After seven years of imprisonment, applications and appeals, Nicola Sacco and Bartolomeo Vanzetti went to their deaths in the electric chair in Boston prison on the night of 23 August 1927. Charged with a hold-up that claimed two lives, a hold-up which they had not carried out, the two Italian immigrants were found guilty of the crime of being anarchists. The deaths of Sacco and Vanzetti triggered a huge wave of protest throughout the world and etched their names into the historical record.
Fifty years later on 23 August 1977, the Massachusetts state governor publicly acknowledged the innocence of the victims and requested that 'all stigma and stain be erased forever from the names of Sacco and Vanzetti and their family names.'
The young Spanish anarchists Joaquín Delgado and Francisco Granados were executed by garrotte on 16 August 1963. Charged with two bombings which they had not carried out, they were convicted solely on the basis of their being anarchists. Their deaths did not trigger a huge world-wide wave of protest such as the shooting of the Communist leader Julián Grimau had just a few months before. The 'cold war' and the Franco dictatorship had marginalised the anarchists, which is why their names have been banished to terse footnotes in history books about Francoism.
Thirty six years on, on 3 March 1999, under judgement No 7, the Military Division of the Supreme Court pronounced that the verdict in 1963 had been delivered in accordance with the 'prevailing legal disposition' and rejected the application for a review submitted by the relations of Granados and Delgado on 3 February 1998. On 16 April 1999, an application to appeal against the Supreme Court decision was made to the Constitutional Court.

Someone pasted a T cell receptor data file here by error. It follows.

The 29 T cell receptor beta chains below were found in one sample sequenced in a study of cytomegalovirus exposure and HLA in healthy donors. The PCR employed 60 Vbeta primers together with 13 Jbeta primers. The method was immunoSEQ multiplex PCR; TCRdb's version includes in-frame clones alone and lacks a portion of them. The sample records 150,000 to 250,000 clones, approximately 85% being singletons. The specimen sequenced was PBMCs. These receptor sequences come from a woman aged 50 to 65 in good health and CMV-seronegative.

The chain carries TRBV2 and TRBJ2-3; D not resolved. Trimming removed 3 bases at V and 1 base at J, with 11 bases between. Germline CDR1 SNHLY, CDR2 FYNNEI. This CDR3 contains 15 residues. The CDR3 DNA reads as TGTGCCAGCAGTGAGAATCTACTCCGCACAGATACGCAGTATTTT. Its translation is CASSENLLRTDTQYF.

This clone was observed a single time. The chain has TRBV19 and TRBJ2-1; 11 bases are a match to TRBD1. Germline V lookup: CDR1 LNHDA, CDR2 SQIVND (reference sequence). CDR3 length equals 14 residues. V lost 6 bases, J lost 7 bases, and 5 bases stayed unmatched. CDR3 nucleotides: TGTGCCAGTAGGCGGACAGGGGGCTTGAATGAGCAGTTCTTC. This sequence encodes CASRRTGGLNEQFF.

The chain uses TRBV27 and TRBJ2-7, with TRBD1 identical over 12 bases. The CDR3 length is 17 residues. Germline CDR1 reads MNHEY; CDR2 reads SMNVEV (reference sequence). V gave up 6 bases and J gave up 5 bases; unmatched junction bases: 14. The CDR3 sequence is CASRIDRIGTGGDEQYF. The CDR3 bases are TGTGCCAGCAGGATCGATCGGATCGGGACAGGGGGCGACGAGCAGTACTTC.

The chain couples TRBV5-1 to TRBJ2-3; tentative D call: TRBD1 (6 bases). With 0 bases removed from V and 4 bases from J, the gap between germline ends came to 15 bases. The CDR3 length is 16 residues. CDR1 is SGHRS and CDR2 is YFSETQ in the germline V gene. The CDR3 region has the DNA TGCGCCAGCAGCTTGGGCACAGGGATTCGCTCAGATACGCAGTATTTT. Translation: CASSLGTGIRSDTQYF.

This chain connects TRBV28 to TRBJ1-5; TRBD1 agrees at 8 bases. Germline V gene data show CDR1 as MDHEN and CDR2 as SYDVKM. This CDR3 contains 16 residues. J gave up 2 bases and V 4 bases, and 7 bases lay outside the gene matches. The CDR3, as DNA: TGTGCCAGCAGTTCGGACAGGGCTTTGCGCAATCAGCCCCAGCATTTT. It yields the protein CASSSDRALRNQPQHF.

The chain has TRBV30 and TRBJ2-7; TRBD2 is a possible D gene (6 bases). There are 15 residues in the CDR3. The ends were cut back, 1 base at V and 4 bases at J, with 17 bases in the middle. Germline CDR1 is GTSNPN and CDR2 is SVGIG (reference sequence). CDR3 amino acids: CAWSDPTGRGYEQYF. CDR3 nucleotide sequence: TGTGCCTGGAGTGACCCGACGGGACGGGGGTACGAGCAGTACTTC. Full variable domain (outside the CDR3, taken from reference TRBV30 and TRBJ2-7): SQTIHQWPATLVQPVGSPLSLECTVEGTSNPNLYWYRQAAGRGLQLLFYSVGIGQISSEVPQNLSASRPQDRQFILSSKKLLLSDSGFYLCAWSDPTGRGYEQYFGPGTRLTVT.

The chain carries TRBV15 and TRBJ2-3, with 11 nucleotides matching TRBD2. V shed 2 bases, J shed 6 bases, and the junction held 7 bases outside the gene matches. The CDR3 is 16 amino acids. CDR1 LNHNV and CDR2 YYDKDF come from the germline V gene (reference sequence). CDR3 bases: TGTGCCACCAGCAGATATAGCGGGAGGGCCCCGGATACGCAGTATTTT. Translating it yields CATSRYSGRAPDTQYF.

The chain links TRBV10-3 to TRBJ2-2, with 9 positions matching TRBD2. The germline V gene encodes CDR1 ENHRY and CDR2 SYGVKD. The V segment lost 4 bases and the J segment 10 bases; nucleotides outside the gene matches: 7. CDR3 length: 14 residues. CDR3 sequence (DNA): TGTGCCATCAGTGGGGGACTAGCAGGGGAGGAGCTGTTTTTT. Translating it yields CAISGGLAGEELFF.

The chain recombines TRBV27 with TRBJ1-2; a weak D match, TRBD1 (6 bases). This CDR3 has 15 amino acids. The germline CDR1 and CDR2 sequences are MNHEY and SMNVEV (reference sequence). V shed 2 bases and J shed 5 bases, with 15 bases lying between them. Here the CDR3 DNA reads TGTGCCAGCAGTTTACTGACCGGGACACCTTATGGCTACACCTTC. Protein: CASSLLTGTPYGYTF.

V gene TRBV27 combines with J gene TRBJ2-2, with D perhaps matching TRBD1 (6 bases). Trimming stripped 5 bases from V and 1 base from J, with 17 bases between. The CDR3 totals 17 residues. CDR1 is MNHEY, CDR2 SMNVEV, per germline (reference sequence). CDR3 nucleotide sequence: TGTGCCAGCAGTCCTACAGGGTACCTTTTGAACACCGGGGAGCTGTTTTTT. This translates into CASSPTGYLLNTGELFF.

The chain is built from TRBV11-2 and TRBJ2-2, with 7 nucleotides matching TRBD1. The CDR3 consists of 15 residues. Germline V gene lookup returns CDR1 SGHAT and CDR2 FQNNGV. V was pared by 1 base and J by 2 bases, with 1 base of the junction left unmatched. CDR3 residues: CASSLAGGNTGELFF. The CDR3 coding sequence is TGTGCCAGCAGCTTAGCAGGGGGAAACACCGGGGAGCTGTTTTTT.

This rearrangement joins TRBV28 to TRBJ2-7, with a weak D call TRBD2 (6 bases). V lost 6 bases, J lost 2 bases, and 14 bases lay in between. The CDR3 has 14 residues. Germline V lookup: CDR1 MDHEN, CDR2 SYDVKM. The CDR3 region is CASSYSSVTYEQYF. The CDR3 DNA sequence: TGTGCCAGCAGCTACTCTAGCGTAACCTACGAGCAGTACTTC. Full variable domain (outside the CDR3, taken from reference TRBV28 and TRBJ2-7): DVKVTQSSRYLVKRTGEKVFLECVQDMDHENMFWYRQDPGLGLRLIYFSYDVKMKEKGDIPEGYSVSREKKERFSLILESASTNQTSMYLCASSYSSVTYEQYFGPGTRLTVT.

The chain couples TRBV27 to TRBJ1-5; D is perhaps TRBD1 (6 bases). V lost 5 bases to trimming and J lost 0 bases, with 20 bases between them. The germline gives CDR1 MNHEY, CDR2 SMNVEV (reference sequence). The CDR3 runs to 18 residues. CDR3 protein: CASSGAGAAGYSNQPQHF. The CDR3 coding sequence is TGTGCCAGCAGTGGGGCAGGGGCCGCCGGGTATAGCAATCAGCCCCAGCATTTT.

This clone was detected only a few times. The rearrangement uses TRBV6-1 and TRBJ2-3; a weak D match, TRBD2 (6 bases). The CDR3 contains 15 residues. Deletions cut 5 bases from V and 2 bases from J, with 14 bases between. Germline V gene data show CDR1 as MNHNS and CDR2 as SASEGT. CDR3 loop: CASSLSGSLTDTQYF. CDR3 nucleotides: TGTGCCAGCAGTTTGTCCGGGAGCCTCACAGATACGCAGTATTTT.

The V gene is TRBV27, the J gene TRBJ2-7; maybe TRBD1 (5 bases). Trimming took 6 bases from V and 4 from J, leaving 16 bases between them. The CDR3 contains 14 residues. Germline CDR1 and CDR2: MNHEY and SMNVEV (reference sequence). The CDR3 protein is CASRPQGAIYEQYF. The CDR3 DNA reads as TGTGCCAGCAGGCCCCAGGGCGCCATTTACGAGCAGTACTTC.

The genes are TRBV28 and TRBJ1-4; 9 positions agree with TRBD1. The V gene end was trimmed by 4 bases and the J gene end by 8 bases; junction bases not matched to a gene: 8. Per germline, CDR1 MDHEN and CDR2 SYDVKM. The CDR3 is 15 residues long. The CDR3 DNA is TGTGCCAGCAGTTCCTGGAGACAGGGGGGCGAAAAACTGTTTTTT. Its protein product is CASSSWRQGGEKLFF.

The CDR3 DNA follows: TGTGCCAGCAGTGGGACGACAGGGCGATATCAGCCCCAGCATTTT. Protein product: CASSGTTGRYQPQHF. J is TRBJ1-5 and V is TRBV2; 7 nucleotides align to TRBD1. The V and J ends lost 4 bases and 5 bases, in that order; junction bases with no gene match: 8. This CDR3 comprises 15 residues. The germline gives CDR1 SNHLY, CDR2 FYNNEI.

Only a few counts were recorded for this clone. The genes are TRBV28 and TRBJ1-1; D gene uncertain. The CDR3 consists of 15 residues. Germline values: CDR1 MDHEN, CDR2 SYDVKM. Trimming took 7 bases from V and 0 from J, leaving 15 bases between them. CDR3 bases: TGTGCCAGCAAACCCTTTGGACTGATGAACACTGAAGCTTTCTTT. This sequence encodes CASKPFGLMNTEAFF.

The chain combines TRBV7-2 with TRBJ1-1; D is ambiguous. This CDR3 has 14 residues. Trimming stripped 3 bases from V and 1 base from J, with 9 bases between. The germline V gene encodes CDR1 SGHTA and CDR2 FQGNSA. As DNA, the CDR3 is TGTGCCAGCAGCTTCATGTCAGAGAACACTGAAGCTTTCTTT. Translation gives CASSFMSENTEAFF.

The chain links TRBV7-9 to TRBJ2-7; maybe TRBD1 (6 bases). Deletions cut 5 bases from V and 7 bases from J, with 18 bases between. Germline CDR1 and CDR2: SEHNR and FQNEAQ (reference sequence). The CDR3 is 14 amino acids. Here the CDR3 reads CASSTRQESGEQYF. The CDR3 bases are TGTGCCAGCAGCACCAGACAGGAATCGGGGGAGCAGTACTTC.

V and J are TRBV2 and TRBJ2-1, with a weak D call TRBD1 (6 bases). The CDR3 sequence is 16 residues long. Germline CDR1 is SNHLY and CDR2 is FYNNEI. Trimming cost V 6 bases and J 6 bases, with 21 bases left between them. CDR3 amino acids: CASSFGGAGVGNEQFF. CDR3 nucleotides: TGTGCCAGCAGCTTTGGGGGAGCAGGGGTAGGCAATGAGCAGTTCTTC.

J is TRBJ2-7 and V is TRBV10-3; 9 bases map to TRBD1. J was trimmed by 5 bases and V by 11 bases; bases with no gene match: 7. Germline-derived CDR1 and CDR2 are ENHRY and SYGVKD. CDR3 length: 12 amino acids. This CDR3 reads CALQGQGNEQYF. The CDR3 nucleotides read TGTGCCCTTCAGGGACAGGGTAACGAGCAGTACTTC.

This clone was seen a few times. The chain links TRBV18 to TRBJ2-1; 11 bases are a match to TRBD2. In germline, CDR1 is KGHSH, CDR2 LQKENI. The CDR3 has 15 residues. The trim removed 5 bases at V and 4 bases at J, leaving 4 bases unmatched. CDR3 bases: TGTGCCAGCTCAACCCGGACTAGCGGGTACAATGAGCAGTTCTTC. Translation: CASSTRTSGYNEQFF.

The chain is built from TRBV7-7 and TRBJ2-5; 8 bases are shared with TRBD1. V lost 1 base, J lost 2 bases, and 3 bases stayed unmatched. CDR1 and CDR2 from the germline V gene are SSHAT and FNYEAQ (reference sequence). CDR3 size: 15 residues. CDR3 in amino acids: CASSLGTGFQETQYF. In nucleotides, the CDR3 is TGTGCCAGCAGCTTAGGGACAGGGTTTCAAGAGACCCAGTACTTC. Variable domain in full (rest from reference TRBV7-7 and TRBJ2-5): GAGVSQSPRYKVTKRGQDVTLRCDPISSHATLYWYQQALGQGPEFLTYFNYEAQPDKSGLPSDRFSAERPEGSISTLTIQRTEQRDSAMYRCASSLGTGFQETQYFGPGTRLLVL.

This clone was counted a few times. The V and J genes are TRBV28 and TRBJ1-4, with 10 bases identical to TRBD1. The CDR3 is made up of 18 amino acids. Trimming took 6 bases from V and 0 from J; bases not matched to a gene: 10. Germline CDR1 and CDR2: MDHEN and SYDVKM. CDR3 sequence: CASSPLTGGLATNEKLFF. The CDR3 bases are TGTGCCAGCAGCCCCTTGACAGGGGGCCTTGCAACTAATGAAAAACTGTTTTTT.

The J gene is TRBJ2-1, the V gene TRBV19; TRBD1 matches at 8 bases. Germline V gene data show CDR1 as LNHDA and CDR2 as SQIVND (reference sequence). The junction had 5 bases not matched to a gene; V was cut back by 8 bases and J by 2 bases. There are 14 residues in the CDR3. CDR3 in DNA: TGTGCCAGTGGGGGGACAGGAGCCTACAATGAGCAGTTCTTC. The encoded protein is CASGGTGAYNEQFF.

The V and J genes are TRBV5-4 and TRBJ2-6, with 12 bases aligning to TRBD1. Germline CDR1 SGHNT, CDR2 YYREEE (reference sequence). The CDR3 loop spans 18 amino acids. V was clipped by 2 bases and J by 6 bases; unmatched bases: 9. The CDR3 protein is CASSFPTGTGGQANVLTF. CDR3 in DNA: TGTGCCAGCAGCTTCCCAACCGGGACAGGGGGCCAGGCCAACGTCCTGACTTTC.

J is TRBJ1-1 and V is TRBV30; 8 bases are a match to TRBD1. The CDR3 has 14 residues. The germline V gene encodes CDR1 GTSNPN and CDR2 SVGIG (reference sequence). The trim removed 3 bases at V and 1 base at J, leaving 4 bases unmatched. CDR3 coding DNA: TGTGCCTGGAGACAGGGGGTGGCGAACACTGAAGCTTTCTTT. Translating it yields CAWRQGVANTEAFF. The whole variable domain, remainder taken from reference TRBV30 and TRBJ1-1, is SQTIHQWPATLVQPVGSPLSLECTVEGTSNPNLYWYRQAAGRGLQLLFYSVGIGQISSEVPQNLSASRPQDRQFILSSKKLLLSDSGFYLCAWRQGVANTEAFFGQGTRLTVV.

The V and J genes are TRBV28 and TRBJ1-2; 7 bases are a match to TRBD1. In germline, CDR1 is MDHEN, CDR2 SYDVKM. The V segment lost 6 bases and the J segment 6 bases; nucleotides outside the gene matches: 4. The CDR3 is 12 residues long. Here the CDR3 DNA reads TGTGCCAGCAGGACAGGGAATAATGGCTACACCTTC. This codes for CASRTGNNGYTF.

Arrested in Madrid on 31 July 1963, Francisco Granados and Joaquín Delgado were sentenced to death by a 'drum-head' court martial on 13 August the same year and executed - 'garrotted' - on 16 August 1963. Which means: within two weeks of their arrest! That's how slickly Francoist justice operated! Charged with having carried out two bombings in which they had had no part, they were found guilty simply because of their membership of the Spanish Libertarian Movement (MLE) - openly committed to the struggle against General Franco's dictatorial rule - by Franco's 'Justice' which needed to sustain its terror in order to cling to power.
On 3 March 1999, thirty six years on, and in spite of the 'Transition to Democracy', the Military Division of the Supreme Court dismissed the application for review tabled on 3 February 1998 by the families of Francisco Granados and Joaquín Delgado, and declined to take under consideration statements from the actual perpetrators of the 1963 bombings in Madrid. The most shameful point is that the magistrates of the Military Division of the Supreme Court explained away their decision on the basis of the 'time elapsed' and expressed the opinion that the 1963 verdict had been delivered by a court that represented the 'prevailing legal arrangements'. On 9 March 1999, on the initiative of all of the groups in the Parliament of Catalunya, a 'Repeal Motion' was passed asking the Spanish state government to review the trial that passed sentence of death in 1974 upon the young Catalan anti-Francoist, Salvador Puig Antich. On 16 April 1999, the families of Granados and Delgado tabled before the Constitutional Court an appeal against the 3 March 1999 finding of the Supreme Court's Military Division.
Following a number of initiatives designed to support this appeal, the 'Granados-Delgado Trial Review Group' instigated a publicity campaign on 15 November 2000, and asks that letters be sent to the following addresses: